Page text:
Britain's alliance with a Superpower almost meant subordination. There were American airbases with nuclear weapons in Britain over which the British government had little effective control. Furthermore, the outbreak of the Korean War in 1950 meant Britain had to accept American pressure for an unrealistic rearmament programme, reducing exports, and necessitating cuts in the National Health Service. Anenurin Bevan resigned in a fit of anger. On occasion Britain did stand up to America and act independently, building its own atom bomb. Britain strove to define its roll in the post war world by creating a three pronged foreign policy; keeping strong links with the Commonwealth; playing its part in Europe; and maintaining the special war-time relationship with America.

Bibliography
Clark, Peter (1997) Hope and Glory; Britain 1900-1990. Penguin Books
Hennesy, Peter (1992) Never Again Britain 1945-1951. Jonathan Cope, London
Marquand, David (2008) Britain Since 1918. The Strange Case of British Democracy. Phenox
Morgan, Kenneth O (2001) The Oxford History of Britain. Oxford Press
Stevenson, John (1984) British Society 1914-45. Penguin

Chronology 1900-1950

1901 Death of Victoria; accession of Edward VII
1902-5 Balflour's Unionist Government
1904 Angle-French Entente
1905-8 Campbell-Bannerman's Liberal government
1906 Labour Party formed
1907 Anglo-Russian Entente
1908-15 Asquith's Liberal government
1908 Old Age Pensions plan introduced
1909 Churchill's Employment Exchanges introduced; Lloyd George's budget rejected by Lords; Union of South Africa Act
1910 Death of Edward VII; accession of George V
1911 Parliamentary Act curtails power of the Lords; Lloyd George's National Insurance Act
1911-12 Railway, mining and coal strikes
1914 Assignation of Archduke Ferdinand; 4 Aug Britain enters WW1
1916 Easter rising in Dublin; battle of the Somme; battle of Jutland; Lloyd George succeeds Asquith as PM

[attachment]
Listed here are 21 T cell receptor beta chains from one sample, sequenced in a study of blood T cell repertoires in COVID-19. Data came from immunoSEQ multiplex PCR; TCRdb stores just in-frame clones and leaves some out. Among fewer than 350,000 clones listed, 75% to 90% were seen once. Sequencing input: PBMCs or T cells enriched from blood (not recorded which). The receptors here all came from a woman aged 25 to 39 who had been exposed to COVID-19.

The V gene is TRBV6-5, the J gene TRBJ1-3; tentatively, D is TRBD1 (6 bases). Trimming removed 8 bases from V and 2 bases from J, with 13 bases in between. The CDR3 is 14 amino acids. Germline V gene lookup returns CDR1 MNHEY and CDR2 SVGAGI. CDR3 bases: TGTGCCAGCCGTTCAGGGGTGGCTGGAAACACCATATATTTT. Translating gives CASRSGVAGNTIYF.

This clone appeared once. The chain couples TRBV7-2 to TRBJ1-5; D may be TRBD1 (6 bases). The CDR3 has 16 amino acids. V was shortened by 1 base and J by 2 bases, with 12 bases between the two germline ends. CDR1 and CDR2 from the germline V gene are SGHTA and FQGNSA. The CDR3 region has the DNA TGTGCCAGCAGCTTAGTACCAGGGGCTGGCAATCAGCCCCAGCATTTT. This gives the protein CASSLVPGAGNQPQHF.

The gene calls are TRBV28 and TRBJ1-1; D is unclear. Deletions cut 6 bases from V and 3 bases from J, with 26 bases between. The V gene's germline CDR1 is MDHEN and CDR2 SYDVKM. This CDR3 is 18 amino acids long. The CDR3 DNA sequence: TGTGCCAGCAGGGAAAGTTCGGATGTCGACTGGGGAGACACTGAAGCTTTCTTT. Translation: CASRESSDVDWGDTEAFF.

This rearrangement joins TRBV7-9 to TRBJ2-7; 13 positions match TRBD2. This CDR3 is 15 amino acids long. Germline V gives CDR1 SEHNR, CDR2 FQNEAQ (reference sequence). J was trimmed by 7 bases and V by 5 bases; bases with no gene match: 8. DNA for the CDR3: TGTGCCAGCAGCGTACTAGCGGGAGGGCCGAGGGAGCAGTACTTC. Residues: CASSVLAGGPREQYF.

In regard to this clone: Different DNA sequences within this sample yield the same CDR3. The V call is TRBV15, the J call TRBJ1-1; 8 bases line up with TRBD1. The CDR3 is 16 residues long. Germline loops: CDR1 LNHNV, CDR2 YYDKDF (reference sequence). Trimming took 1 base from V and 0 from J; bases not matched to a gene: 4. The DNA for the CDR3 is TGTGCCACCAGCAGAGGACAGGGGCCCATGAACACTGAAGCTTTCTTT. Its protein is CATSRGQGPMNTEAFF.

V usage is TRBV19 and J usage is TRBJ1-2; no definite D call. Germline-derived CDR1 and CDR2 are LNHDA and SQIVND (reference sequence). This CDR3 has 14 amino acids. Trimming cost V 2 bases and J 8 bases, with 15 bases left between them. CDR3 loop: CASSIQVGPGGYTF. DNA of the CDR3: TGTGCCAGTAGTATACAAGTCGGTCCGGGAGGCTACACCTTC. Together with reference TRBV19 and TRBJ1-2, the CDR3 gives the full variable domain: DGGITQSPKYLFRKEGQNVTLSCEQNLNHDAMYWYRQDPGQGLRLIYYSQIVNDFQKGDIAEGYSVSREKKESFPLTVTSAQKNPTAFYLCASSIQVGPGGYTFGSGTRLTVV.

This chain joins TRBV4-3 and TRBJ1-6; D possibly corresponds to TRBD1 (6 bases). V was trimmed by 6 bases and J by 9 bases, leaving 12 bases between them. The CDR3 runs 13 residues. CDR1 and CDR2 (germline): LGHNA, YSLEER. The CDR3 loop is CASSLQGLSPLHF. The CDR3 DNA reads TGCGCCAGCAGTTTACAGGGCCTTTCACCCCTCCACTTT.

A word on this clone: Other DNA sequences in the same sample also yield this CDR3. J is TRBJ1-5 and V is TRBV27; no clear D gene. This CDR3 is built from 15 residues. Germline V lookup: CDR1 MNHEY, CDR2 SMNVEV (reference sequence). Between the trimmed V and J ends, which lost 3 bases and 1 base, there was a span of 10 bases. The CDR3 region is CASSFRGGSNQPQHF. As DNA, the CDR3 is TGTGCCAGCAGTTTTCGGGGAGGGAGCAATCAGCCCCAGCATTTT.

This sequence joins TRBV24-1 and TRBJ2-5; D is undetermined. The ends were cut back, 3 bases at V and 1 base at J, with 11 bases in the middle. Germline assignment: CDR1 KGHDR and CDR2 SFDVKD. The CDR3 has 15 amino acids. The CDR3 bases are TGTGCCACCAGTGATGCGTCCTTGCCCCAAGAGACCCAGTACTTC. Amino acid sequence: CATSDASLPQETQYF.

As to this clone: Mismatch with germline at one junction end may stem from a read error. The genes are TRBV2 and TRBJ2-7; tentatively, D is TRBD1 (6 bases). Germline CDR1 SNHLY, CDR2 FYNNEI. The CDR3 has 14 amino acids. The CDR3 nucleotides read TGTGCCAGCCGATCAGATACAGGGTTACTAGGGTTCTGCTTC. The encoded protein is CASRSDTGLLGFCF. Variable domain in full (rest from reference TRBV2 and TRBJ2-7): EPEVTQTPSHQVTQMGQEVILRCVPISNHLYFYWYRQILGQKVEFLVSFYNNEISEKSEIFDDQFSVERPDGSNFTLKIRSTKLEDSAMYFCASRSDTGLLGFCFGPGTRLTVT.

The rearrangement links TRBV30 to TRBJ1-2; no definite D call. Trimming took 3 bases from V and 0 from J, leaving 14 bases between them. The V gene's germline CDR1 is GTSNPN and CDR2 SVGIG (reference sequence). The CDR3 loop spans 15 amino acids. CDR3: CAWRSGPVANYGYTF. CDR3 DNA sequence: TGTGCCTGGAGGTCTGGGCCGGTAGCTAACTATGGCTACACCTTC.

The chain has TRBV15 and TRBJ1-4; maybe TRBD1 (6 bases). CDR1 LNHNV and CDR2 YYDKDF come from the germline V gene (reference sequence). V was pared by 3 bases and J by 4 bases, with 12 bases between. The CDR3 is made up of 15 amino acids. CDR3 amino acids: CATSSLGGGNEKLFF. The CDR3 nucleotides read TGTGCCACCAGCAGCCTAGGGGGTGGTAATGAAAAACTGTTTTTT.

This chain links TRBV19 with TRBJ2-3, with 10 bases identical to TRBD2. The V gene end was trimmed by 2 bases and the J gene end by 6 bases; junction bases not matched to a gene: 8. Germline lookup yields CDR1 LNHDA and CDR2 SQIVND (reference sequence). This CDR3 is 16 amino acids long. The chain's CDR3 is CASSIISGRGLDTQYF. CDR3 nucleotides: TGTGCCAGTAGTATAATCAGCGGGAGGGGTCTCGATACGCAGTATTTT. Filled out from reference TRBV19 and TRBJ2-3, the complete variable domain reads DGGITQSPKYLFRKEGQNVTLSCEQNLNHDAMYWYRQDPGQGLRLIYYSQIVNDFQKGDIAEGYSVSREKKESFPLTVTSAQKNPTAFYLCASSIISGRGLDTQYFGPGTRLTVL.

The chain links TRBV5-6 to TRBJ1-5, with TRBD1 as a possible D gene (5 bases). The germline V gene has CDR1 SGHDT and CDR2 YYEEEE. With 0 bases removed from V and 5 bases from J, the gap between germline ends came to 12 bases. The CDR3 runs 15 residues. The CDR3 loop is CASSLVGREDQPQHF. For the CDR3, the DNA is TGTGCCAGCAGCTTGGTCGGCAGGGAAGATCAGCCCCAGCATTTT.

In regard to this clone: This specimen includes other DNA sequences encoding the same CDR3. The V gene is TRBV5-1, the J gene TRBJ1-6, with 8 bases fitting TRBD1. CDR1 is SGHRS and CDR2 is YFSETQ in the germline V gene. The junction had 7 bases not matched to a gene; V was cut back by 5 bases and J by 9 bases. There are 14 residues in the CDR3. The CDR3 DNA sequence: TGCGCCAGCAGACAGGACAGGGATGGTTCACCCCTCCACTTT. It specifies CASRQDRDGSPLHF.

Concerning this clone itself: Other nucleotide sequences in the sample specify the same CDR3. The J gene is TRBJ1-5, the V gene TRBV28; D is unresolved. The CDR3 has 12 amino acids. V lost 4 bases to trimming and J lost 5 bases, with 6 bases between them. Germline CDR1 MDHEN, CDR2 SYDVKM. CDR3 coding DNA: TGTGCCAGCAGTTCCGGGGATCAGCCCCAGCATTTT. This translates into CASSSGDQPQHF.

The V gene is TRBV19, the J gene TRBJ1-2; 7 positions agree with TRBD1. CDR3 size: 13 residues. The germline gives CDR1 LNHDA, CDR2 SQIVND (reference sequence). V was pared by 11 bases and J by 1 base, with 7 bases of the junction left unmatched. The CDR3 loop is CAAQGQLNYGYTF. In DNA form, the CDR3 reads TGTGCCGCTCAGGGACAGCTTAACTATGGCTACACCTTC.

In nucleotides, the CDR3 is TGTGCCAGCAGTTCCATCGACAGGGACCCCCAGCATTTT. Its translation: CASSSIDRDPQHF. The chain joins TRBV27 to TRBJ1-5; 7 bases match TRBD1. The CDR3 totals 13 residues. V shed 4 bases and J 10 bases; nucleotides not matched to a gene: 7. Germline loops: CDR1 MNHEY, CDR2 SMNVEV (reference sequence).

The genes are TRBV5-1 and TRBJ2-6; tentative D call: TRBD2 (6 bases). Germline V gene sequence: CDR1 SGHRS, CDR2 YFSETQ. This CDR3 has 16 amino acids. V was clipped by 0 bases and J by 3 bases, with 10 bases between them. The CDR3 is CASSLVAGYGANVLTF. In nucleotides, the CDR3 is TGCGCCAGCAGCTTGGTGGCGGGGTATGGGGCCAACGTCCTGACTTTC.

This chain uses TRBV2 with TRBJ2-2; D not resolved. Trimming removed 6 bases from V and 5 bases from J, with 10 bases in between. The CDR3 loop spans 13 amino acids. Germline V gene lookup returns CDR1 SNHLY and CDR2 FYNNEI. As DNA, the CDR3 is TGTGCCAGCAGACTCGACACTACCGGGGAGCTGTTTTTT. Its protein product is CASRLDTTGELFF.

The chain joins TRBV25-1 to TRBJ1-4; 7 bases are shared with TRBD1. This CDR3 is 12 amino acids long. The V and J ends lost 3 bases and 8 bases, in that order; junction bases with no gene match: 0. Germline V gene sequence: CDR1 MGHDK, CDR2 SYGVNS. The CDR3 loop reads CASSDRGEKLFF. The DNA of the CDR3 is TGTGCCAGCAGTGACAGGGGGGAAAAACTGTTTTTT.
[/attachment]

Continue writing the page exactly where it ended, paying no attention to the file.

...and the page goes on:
1917 USA enters the war; battle of Passchendale
1918 Vote for women over 30; end of WW1; Lloyd George coalition returned in general election
1919 Treaty of Versailles
1921 Major strikes
1922 Fall of Lloyd George
1923 Baldwin becomes PM
1924 MacDonald leads first Labour government; Conservatives return to office under Baldwin
1925 Britain goes back on Gold Standard
1926 General Strike
1929 General election; MacDonald leads second Labour government
1931 Financial crises, and run on the pound; Britain abandons Gold Standard; MacDonald leads National Government
1935 National government re-elected; Baldwin succeeds as prime minister; Hoare-Loval pact on Abyssinia; Government of India Act
1936 Death of George V; Abdication of Edward VIII; George VI becomes king
1937 Neville Chamberlain succeeds Baldwin as Conservative PM
1938 Chamberlain meets Adolf Hitler at Berchtesgaden, Bad Godesberg, and Munich
1939 British guarantee to Poland; British Empire declarers war on Germany (3 Sept)
1940 Churchill succeeds Chamberlain as PM; withdrawal from Dunkirk; battle of Britain
1941 Luftwaffe 'blitz' on many British cities; Soviet Union and USA enter the war
1942 Loss of Singapore; Montgomery's victory at El Alamein; battle of Stalingrad; Beveridge Report on social security
1943 Successful campaign in North Africa; Allies invade Italy
1944 D-Day invasion of France; Butler's Education Act
1945 End of war in Europe (8 may) and in Far East (15 Aug); general election; massive labour victory and Attlee becomes PM.
1947 Coal and other industries nationalized; convertibility crises; transfer of power to independent India, Pakistan, and Burma
1948 Bevan launches National Health Service; withdrawal from Palestine
1949 NATO founded; devaluation of the pound by Stafford Cripps
1950 General election: Labour retains power by narrow majority; outbreak of war in Korea
1951 Festival of Britain; general election; Conservatives defeat Labour; Churchill PM